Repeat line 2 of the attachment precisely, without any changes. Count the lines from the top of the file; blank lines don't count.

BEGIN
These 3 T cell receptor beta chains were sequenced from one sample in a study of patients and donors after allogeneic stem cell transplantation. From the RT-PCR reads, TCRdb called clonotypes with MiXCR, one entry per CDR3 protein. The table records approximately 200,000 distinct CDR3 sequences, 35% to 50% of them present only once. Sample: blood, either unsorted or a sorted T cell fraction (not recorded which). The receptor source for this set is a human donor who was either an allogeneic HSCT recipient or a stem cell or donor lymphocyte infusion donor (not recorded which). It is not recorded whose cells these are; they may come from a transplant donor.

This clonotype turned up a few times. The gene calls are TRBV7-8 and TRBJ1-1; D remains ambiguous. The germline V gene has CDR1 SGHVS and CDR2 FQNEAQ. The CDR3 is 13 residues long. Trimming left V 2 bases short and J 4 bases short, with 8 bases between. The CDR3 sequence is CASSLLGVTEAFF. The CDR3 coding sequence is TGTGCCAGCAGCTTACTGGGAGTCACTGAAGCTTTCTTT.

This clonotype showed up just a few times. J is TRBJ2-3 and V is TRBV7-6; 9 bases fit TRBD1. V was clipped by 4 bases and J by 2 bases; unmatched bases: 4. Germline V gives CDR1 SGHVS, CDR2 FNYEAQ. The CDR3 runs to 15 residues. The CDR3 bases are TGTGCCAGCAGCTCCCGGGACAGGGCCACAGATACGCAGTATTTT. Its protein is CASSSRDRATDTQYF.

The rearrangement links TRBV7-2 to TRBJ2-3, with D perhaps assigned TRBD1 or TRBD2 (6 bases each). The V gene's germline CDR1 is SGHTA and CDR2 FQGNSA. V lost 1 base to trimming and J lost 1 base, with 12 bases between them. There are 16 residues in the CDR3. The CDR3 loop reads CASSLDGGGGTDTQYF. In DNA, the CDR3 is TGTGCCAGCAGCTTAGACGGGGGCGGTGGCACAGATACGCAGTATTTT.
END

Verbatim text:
This clonotype turned up a few times. The gene calls are TRBV7-8 and TRBJ1-1; D remains ambiguous. The germline V gene has CDR1 SGHVS and CDR2 FQNEAQ. The CDR3 is 13 residues long. Trimming left V 2 bases short and J 4 bases short, with 8 bases between. The CDR3 sequence is CASSLLGVTEAFF. The CDR3 coding sequence is TGTGCCAGCAGCTTACTGGGAGTCACTGAAGCTTTCTTT.